Our resilience is being built through day-to-day actions, through those repetitive behaviours that help us thrive and protect our wellbeing in times when life gets tough. During winter, it becomes more difficult to stick to healthy behaviour – lack of sun, and lots of cold and rain, make us want to stay indoors and skip physical activity or social events. However, research says that physical activity and social support are very important for both our wellbeing and resilience. 

We all know that keeping active, maintaining a healthy sleeping routine, and eating less junk food is good for our health—this comes as a no-brainer. What we humans usually struggle with is sticking to these healthy habits when pressure comes on. Preparing for an important deadline late at night with the fifth cup of coffee, skipping breaks when working on an important project, snapping at someone because we had a bad night’s sleep, or going to sleep too late after a few glasses of wine – sounds familiar, right? These are examples when we – being humans – tend to make decisions that, in the short term, seem to get us through but, in the long term, may negatively affect our wellbeing. What is even more difficult is to form a new behaviour, such as to exercise regularly, when it’s not something that we’d normally do. 

How to support yourself when building a new healthy habit

The role of thinking

What’s very important is to notice the way we think about times when we skip exercise, don’t leave the house or don’t use that gym pass. Watch out for perfectionist thinking – “Unless I do it perfectly, there’s no point in trying!” Thinking of ourselves as being lazy, useless, or not motivated enough is also not helpful – the more mean we are to ourselves, the more we feel like giving up, not getting up! 

What is another way you can think so that it encourages you to start again and continue with being physically active on a regular basis? First of all, it’s crucial to remember that lapses are totally normal and it takes time and repetition to form a new habit. Secondly, this is when planning comes in – being proactive about scheduling physical activity into your weekly routine can be helpful. 

Alternatives to unhelpful thinking are:

    • I’m doing the best that I can.
    • Some change/improvement is better than none.
    • It’s OK to have a go.
    • I can do better next time.
    • I could not attend the class today, but I will go for a 15-minute walk instead.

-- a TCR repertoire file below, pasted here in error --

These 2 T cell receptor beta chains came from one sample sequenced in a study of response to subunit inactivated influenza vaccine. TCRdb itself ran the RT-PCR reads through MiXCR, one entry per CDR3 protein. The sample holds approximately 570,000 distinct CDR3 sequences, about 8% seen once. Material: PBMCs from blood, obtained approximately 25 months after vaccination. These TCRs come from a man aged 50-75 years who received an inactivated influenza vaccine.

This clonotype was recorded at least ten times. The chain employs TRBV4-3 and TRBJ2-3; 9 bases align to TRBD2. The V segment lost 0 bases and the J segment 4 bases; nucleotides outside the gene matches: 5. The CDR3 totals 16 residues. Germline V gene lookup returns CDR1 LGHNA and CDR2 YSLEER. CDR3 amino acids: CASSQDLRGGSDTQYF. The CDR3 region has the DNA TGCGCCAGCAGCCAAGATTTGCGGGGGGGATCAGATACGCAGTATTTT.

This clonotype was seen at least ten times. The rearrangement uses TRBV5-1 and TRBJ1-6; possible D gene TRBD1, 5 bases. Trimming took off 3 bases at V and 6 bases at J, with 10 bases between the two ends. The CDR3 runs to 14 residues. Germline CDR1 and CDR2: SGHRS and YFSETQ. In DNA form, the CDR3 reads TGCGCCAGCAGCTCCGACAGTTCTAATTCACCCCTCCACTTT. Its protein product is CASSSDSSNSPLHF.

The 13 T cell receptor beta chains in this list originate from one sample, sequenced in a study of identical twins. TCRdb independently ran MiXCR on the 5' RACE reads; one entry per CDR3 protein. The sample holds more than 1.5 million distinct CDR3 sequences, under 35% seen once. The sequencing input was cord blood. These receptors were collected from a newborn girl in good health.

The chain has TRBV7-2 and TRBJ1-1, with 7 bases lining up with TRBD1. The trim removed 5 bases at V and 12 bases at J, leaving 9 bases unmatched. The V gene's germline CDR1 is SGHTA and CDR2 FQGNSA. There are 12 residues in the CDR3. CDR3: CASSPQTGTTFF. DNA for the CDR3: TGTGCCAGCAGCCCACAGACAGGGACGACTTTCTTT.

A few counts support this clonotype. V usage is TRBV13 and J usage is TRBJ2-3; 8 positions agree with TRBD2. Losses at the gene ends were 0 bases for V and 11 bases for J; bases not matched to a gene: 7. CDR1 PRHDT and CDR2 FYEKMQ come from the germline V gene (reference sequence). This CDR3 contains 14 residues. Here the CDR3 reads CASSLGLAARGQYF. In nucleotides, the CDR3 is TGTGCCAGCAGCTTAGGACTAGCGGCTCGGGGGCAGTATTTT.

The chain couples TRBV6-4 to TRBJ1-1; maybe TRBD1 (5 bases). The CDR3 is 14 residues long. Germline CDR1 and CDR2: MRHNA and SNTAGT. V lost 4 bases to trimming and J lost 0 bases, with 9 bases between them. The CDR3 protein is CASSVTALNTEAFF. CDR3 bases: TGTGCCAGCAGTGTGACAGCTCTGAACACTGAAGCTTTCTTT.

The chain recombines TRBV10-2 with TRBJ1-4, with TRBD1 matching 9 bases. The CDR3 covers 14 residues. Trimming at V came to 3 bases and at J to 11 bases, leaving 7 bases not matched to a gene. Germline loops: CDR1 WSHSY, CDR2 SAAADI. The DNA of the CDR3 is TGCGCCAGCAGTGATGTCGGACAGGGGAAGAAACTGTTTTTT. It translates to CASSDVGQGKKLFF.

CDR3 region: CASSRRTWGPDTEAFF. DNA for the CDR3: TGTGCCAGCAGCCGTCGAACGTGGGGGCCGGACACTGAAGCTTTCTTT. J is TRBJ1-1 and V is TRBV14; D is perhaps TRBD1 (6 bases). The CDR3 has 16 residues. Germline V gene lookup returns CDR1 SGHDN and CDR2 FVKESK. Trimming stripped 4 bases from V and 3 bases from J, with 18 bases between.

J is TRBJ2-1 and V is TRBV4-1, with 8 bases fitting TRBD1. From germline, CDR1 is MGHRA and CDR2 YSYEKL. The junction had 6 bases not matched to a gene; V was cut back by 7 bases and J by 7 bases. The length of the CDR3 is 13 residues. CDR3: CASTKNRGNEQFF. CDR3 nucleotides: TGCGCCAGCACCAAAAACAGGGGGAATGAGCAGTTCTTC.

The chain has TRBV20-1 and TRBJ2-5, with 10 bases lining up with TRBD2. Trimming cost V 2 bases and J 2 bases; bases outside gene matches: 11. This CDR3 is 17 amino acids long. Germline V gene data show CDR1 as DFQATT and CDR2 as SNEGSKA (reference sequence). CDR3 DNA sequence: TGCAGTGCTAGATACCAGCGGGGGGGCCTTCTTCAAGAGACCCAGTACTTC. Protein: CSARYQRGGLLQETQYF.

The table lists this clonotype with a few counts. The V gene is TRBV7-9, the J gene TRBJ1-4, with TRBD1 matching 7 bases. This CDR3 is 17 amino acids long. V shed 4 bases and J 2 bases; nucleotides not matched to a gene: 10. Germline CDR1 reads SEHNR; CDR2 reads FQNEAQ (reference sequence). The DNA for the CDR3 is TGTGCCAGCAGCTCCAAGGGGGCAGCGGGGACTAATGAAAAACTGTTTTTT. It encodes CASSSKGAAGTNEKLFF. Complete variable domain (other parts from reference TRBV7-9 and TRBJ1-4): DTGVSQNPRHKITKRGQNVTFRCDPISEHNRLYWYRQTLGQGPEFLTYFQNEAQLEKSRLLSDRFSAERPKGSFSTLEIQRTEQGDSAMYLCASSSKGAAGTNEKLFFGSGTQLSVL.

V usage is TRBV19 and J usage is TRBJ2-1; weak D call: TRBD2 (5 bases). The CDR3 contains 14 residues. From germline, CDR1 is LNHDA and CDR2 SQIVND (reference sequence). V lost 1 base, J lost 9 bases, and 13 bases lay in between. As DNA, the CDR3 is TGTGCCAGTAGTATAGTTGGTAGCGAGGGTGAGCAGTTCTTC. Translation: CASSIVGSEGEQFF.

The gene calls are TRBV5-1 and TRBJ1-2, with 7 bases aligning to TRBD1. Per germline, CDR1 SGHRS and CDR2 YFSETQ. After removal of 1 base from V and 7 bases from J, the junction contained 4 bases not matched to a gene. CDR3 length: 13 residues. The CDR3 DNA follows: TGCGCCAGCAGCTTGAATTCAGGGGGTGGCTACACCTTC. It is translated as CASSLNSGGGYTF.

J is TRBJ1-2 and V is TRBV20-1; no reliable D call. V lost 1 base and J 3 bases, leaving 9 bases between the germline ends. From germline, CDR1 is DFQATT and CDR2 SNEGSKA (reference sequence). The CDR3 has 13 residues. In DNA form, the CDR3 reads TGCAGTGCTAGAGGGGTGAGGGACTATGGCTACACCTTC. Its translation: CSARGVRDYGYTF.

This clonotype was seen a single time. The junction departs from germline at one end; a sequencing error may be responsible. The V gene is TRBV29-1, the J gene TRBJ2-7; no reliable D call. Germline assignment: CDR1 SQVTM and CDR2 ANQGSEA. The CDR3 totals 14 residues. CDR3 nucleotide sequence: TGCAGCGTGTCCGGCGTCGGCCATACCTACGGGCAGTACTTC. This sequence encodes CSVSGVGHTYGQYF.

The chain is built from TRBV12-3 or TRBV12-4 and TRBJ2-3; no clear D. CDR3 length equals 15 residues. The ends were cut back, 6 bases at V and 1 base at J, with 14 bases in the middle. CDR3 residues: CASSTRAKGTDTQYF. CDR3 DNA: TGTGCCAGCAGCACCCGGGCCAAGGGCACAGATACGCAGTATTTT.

Meaning and purpose

Another suggestion our clinical psychologists talk about when it comes to forming a new behaviour is exploring your own personal “WHY”. What will being physically active bring to your life that you value? What will it enable you to do – now, in 5 years and in 25 years from now? It can be anything! Being more resilient, joining the staff social sports team, being able to play with your children or grandchildren in the playground, being able to stay active during your retirement years. This article by our research psychologist explores changes that happen in our brain when we exercise. 

And when that new habit is still a little bumpy and unfamiliar…

Here are a few more ideas to help turn a new behaviour into an established habit: 

  • Recruit support – it’s easier and more fun walking the track with others.
  • Practise often – the more times the better. Try and give your new habit a workout as often as you can.
  • Notice and celebrate successes – keep a written record of all the times you do walk the track, even if it’s for a short while.

Do you need more resources? Read on our website about other effective strategies to form a new habit, and learn about the science behind habit formation. Watch The power of habit TED talk by Charles Duhigg or grab the new book called Atomic Habits by James Clear. 

Do you feel like your team would benefit from developing new healthy habits to boost their productivity, effectively recover from work during their leisure time and support their resilience and wellbeing? Get in touch with us now to book the practical workshop Strengthening resilience delivered by a clinical psychologist.